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Abstract

Millions of Americans choose to stay home every election cycle. Polling suggests that these nonvoters are either apathetic with respect to the democratic process or feel alienated from the United States government. Reforms to the democratic system should focus on alleviating these sentiments, ultimately encouraging more voters to show up to the polls. As turnout increases, so too does the legitimacy and stability of the U.S. government.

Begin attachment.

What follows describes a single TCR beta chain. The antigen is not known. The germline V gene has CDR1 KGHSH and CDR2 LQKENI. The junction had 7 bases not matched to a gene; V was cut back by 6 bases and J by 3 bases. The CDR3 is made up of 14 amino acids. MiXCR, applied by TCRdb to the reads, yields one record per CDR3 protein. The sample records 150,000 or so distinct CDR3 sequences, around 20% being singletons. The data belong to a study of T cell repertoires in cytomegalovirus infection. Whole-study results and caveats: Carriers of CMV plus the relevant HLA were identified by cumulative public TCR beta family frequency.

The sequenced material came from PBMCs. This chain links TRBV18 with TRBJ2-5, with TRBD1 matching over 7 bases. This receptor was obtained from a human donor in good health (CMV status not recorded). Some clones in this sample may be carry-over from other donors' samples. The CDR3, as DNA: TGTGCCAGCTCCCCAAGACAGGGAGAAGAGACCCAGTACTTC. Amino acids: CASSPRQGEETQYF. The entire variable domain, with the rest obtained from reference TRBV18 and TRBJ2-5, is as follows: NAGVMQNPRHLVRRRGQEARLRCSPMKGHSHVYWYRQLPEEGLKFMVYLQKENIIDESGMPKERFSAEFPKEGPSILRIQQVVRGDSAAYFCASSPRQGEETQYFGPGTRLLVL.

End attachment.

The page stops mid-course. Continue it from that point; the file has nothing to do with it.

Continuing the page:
With that goal in mind, this Article advocates for a five- prong approach to reforming the electoral system. The first proposed step is to eliminate unnecessary barriers to voting by establishing federal automatic voter registration. Second, partisan gerrymandering of congressional districts must be dramatically restrained. Third, the U.S. House of Representatives needs to be expanded. Fourth, the president should be elected through a national popular vote. Finally, the U.S. Senate should abolish the filibuster to create a more responsive government. Collectively, the goal of these proposals is to create an electoral system that encourages voters to participate and minimize feelings of apathy or alienation.

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